25 years ago: Mass demonstrations in Germany against unemployment
On February 6, 1998, approximately 40,000 people in Germany took part in demonstrations held outside unemployment offices. Their protests coincided with the release of the latest official unemployment figures, which registered a total of 4,823,000 jobless workers, or 12.6 percent of the working population.
An additional 2 million unemployed were not counted in the official jobless figures, either because they were unregistered, or they were covered by early retirement, retraining programs or other government schemes for those unable to find work.
Not since the winter of 1932-33 had so many Germans been unemployed. The jobless rate in east Germany was particularly high, standing at 21.1 percent. The number without work in the east had increased by 180,000 since January 1997, and stood at 1.6 million. In most towns and cities one in four persons of working age was unemployed.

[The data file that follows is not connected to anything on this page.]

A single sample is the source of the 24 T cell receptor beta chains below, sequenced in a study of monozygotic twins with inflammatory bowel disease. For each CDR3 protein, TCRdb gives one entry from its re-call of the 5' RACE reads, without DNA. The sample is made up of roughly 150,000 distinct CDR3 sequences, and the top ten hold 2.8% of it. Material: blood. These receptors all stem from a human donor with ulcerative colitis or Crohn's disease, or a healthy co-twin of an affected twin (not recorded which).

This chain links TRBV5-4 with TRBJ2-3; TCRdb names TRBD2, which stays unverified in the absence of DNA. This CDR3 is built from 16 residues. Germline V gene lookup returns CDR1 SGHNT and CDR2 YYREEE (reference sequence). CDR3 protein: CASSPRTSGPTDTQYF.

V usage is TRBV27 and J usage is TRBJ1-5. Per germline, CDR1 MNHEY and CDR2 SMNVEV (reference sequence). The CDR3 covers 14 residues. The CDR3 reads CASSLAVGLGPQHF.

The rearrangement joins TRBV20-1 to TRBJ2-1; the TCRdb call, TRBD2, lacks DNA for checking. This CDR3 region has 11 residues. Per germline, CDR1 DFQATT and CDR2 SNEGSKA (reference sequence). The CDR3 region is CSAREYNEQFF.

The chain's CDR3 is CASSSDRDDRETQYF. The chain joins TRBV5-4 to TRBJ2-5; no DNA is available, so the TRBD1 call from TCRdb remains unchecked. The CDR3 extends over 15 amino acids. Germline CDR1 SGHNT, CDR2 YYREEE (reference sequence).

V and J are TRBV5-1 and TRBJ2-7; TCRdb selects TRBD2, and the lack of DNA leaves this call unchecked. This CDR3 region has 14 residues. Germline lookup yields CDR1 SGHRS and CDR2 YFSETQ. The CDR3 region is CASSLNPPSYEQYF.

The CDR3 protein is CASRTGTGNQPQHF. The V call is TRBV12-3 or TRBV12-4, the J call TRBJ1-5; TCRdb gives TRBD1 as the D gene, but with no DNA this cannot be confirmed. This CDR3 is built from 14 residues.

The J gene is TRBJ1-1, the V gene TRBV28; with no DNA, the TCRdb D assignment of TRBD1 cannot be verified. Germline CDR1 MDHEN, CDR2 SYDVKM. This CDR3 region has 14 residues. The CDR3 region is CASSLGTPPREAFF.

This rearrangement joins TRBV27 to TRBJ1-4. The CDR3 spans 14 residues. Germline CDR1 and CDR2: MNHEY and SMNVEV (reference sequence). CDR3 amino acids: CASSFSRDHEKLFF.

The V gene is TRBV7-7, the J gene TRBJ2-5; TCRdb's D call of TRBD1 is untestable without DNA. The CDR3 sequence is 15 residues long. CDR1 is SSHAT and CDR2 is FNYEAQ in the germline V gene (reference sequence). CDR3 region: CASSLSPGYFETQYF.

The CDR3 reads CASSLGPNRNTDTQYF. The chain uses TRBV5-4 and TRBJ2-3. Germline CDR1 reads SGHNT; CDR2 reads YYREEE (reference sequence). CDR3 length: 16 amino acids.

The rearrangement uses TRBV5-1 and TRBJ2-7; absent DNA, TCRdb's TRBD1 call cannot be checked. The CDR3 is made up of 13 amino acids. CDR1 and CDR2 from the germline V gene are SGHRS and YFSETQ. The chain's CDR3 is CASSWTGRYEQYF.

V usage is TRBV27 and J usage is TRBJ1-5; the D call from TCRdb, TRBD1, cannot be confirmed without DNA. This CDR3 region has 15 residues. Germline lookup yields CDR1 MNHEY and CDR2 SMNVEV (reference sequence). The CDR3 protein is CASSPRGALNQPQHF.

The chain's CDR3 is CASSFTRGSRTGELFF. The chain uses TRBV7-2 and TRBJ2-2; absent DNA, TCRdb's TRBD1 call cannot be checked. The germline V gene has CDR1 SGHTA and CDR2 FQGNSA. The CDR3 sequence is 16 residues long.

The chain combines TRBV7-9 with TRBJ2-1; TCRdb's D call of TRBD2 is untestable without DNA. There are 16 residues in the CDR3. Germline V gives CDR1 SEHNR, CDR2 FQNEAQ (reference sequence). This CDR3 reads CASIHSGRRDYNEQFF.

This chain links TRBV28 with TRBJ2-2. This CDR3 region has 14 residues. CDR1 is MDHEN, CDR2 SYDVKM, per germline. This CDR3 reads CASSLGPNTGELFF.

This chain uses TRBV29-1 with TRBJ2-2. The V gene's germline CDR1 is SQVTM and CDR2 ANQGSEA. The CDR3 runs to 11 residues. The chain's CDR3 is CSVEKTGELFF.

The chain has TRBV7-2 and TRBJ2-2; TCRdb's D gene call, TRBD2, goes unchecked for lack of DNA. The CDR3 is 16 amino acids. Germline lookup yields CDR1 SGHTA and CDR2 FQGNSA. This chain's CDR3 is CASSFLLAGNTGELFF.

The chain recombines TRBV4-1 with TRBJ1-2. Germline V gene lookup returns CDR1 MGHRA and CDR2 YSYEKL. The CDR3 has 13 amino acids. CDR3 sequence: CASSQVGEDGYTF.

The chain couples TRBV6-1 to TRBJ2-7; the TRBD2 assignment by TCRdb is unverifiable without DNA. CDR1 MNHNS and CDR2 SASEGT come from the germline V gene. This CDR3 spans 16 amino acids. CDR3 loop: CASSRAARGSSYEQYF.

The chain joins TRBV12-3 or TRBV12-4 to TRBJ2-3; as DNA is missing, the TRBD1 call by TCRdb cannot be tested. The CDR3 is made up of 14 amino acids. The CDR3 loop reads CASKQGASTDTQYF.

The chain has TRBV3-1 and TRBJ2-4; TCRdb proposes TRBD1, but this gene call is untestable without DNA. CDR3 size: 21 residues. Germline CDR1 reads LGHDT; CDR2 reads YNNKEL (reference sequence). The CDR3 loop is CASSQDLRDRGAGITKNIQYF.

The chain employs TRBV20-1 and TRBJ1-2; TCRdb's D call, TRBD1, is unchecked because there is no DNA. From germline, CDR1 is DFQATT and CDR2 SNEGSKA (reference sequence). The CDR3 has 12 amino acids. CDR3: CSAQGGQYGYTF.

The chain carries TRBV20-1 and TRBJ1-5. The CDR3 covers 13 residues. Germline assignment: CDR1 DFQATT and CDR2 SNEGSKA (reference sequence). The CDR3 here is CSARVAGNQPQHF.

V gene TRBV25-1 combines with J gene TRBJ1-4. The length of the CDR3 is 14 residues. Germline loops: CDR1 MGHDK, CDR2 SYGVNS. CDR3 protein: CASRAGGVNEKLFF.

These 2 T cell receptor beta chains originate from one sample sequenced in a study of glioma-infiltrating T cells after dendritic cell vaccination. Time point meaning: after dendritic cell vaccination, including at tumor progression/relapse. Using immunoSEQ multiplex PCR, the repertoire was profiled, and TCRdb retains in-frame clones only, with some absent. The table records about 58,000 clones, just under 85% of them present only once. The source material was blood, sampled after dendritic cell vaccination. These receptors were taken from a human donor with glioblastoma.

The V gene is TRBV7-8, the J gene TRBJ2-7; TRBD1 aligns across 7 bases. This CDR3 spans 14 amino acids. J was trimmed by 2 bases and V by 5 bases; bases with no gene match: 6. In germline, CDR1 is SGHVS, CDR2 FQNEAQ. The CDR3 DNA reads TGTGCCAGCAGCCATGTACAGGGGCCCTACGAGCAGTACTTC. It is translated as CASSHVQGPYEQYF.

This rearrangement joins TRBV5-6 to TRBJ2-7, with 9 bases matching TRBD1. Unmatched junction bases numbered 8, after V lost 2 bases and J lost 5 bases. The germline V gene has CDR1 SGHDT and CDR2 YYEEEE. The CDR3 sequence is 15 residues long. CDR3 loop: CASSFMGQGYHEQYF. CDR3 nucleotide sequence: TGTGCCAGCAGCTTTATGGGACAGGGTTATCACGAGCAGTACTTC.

A sharp increase in joblessness was expected in 1998 because expenditures were being cut back sharply by federal, state and local governments. In the east many of the so-called employment schemes were also coming to an end. Some 200,000 jobs in the auto industry were forecast to go, nearly one-third of the workforce.
The protests were largely directed against Chancellor Helmut Kohl, who was being held responsible for the relentless rise in unemployment. When Kohl came to power in 1982, replacing the Social Democrats, unemployment stood at 1.8 million in West Germany. It rose continually since then, and with increasing speed since reunification in 1989.
In the spring of 1991 when Kohl told the east Germans, “I am convinced the east will become a blossoming landscape within three to five years,” there were 900,000 unemployed in the former GDR. When unemployment in the east reached the record levels of the 1930s, in the winter of 1995-96, the chancellor, together with the employers and the unions, promised that the jobless rate would halve by the year 2000. Since then, the government, corporate management and the trade union bureaucracy had all distanced themselves from these promises.
50 years ago: Forty workers killed in New York City gas explosion
On February 10, 1973, a natural gas tank owned by the Texas Eastern Transmission pipeline company (TETCo) exploded in Staten Island, New York. The massive explosion killed 40 workers who had been inside the tank for cleaning and repairs.